The best surprise of my day was a company called Emmy's Organics that I hadn't heard of before, who came in to save the day when my newly developed sweet tooth kicked in. (Yes, ironic that eating raw foods has magnified my desire for sweet foods... it's almost as if all high sugar conventional foods were actually putting me off the whole dessert thing). Everything they make is obviously organic, but also raw, vegan, and gluten-free. They're based out of Ithaca, NY, and the girls there were really fun to talk to. We ended up spending our few remaining dollars on a selection of their macaroons (choco-organic, lime-ginger, and chai), though I was really eyeing their raw chocolate sauce...

Of course we also got to talk to lots of people from everything from intentional communities, to rain barrels, to organic tulip bulbs (oh ya, I also bought five of those from Eco Tulips, because apparently it's time to plant them and I love tulips in the springtime).

We may go back tomorrow, though I want to hit the organic Farmer's Market, pick up some bulk raw foods to make this piece of culinary eye candy. In the meantime, be green!

Friday, October 2, 2009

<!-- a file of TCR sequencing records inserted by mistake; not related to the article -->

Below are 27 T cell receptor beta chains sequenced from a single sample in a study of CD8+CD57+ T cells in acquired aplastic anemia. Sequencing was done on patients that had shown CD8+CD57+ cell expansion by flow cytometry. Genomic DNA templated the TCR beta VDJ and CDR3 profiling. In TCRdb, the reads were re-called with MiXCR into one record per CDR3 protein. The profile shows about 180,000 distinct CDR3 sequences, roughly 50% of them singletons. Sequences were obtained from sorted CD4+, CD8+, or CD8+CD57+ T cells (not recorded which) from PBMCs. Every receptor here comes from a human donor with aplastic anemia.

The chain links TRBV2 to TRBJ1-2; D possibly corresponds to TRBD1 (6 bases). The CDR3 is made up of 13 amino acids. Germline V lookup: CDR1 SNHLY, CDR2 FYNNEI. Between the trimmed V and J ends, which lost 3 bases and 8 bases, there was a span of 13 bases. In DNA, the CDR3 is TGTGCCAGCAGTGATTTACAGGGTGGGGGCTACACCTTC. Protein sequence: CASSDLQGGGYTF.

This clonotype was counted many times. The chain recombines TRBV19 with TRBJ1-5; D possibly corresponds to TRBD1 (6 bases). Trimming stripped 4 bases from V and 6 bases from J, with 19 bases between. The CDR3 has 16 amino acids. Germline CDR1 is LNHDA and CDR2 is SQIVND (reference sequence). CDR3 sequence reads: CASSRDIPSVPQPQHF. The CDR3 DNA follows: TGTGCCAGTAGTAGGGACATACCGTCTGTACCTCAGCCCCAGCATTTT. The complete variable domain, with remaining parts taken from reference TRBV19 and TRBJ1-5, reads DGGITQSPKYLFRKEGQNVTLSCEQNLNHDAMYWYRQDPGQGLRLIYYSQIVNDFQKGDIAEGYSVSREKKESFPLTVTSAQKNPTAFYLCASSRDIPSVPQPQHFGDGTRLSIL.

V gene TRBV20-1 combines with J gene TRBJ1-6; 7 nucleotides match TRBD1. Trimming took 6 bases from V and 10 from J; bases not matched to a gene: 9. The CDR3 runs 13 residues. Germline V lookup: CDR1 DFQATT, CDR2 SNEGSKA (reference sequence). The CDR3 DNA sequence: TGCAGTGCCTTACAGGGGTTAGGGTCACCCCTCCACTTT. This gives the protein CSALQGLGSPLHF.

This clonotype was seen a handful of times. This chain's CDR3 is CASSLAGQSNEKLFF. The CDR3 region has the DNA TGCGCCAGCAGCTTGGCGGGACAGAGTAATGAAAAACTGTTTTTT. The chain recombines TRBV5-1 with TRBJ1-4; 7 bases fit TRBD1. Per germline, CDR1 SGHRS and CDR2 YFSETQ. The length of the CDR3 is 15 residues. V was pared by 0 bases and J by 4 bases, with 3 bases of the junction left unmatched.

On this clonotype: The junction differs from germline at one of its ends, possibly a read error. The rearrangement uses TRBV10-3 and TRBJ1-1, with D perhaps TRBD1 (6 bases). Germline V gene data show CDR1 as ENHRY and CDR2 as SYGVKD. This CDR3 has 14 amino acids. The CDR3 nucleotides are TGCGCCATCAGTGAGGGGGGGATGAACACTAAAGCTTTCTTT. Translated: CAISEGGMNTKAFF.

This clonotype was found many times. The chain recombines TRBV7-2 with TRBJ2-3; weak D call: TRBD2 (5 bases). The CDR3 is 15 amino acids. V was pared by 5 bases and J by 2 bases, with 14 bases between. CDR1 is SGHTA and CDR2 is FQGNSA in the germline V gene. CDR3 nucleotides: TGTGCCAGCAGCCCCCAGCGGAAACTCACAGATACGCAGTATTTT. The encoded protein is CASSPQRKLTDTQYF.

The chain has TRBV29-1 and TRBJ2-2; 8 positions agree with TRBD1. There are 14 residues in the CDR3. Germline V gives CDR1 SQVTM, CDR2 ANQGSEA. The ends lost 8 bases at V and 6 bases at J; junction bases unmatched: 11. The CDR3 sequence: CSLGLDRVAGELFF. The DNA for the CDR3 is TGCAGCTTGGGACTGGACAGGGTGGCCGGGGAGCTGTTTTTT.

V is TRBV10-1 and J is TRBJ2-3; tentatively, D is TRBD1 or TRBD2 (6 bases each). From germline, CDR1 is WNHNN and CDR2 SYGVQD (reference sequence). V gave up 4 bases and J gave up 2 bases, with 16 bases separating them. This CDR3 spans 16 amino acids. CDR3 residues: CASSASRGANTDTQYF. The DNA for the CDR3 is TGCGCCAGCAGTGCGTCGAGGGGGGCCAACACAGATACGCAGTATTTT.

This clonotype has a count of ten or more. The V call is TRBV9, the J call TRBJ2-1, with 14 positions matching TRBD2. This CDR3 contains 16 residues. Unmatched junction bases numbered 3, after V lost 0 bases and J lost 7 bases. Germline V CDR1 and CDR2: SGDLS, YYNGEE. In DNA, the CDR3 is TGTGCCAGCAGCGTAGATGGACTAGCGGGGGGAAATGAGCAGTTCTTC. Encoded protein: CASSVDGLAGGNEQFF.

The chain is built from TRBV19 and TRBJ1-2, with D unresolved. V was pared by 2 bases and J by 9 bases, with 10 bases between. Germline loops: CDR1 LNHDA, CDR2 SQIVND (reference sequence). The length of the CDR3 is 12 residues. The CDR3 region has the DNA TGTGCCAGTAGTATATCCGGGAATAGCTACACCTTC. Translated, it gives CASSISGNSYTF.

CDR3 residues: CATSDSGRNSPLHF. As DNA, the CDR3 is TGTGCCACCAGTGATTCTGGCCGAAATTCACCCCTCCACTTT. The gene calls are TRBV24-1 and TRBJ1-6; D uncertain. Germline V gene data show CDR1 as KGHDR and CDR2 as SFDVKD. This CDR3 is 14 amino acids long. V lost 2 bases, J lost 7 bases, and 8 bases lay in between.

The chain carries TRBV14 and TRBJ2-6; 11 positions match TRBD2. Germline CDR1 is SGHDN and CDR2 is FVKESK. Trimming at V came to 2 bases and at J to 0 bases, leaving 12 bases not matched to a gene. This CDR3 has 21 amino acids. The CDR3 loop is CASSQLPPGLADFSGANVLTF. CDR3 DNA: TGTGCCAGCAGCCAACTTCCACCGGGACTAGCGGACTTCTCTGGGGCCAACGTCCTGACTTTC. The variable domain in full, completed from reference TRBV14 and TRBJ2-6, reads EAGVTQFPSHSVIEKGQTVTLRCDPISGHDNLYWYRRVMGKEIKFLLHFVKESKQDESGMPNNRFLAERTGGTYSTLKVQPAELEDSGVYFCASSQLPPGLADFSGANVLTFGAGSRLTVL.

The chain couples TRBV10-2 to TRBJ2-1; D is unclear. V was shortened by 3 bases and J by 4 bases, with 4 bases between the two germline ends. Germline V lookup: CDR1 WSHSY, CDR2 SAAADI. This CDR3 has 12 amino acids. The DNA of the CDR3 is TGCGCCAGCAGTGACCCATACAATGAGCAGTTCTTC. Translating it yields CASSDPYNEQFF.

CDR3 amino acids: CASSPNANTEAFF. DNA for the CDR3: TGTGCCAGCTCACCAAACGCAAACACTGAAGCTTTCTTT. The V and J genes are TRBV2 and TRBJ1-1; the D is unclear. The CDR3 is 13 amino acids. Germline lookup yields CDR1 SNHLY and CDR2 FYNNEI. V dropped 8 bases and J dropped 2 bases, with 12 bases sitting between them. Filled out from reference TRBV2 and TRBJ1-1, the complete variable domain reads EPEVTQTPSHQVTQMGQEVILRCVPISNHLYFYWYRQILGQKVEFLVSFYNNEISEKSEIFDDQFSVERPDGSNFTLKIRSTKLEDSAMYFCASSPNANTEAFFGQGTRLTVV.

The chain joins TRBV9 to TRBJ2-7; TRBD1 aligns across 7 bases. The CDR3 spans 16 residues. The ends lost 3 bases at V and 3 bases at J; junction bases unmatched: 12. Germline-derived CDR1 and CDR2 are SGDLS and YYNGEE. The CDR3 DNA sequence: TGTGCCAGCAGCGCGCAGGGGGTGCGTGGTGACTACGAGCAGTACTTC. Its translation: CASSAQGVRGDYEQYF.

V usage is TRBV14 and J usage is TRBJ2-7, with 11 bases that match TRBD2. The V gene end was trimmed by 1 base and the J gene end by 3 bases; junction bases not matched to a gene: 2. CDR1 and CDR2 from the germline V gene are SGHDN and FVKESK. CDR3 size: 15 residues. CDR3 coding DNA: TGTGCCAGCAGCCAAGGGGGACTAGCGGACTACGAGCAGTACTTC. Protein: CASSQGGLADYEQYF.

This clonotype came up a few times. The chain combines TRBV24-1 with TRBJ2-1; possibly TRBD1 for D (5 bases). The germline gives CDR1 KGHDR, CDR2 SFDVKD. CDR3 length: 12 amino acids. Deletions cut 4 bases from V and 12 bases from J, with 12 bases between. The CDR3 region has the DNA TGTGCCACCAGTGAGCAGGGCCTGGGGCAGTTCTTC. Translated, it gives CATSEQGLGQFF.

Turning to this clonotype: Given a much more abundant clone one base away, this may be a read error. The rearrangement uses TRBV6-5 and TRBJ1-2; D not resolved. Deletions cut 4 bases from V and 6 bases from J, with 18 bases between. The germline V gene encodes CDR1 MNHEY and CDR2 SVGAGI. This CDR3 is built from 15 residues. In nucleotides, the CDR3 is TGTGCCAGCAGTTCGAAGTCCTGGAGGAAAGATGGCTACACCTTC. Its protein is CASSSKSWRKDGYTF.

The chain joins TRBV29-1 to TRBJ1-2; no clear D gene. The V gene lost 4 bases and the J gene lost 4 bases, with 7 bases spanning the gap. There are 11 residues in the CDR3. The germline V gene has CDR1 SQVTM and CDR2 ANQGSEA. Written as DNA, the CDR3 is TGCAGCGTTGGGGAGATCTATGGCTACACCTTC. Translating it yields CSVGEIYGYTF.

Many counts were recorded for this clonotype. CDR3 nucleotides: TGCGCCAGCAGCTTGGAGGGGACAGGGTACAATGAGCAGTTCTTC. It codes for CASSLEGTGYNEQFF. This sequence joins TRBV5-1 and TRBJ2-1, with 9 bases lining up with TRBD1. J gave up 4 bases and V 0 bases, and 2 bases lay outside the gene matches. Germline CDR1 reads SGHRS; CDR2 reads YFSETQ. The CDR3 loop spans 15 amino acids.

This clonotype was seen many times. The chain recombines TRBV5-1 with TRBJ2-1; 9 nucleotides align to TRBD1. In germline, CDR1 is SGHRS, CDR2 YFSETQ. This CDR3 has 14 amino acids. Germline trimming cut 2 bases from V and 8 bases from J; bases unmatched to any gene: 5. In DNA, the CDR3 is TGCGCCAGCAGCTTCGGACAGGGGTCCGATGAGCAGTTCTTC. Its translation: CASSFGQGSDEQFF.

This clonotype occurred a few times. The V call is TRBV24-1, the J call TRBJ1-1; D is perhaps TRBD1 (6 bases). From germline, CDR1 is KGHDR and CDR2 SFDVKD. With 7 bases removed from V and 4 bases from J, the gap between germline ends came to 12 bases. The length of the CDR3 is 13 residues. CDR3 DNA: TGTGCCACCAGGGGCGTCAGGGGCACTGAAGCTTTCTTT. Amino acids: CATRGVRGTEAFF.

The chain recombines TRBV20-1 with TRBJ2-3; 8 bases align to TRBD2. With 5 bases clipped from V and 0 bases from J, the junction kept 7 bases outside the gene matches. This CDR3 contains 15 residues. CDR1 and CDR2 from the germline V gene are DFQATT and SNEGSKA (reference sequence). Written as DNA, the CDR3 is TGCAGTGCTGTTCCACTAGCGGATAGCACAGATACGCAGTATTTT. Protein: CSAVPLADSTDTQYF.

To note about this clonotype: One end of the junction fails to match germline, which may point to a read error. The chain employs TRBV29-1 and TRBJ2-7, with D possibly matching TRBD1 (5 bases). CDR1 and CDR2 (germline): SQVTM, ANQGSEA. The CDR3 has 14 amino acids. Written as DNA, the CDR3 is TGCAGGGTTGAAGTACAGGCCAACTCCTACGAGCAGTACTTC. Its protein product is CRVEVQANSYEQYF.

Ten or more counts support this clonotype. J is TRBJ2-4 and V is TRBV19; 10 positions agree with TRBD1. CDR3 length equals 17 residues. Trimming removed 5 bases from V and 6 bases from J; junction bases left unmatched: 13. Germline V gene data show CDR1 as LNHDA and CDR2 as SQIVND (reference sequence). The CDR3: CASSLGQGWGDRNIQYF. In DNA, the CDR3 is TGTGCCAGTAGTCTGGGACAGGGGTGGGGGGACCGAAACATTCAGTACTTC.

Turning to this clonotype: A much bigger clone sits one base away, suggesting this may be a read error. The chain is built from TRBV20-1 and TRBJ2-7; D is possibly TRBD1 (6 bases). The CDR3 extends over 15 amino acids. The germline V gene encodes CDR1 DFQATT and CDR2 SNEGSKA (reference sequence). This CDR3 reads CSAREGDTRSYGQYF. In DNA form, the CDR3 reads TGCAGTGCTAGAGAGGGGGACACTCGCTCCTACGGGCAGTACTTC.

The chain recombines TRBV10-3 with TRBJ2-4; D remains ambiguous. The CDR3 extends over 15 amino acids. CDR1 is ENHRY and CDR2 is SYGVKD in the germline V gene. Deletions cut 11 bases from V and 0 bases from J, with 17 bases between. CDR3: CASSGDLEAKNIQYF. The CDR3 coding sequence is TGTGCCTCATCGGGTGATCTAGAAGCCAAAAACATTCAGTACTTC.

Fall means it's time for pumpkin!

So I know most of you are probably thinking "bla bla bla, enough with the philosophy and organic brainwashing, where's the food?"... and I totally understand, so here I go shaking off my foodie laziness to blog about food again. It's fall so that means it's time to experiment with yummy pumpkins and squash again! There's something that really excites me about this particular change of season.

One thing I've realized about raw 'cooking' is that you really don't have to pay attention to measurement as much as much as when you are doing something as chemically complex as baking. If you have a problem with a raw recipe you can always tweak it a bit and there is only so wrong you can go. Given my first post, it would seem raw food is perfectly suited to the way I cook anyway! Here's my latest creation and it's unfortunately not 100% raw. I still haven't fully figured out how to manage using squash/pumpkins without steaming them first (and it's fall so I can't go without my pumpkins!). Measurements were not really paid attention to as usual...

Almost-Raw Pumpkin Spice cupcakes

1 cup of ground nuts (I used pecans & almonds)
pumpkin spices to taste (cinnamon, allspice, n
utmeg, cloves, ginger)
sea salt to taste
dried fruit (I used
hunza raisins, thomson raisins, and cranberries)
about 1 C of kabocha puree (or any sweet squash/pumpkin)
3-4 tbsp maple syrup
crumbled raw chocolate (optional)
Mix everything but dried fruit and chocolate chips until smooth like a thick batter. Fold in fruits and chocolate. Mix everything! Spoon into cupcake liners. Place in dehydrator for 14-18 hours at 115.

Makes about 10 small cupcakes.

I topped them with candied nuts loosely based on this recipe. Next time, I think I'll crumble the nuts before coating them because they just fell off the cupcakes. I'll also soak the nuts first for nutritional value but I was lazy this time. There you go! Enjoy!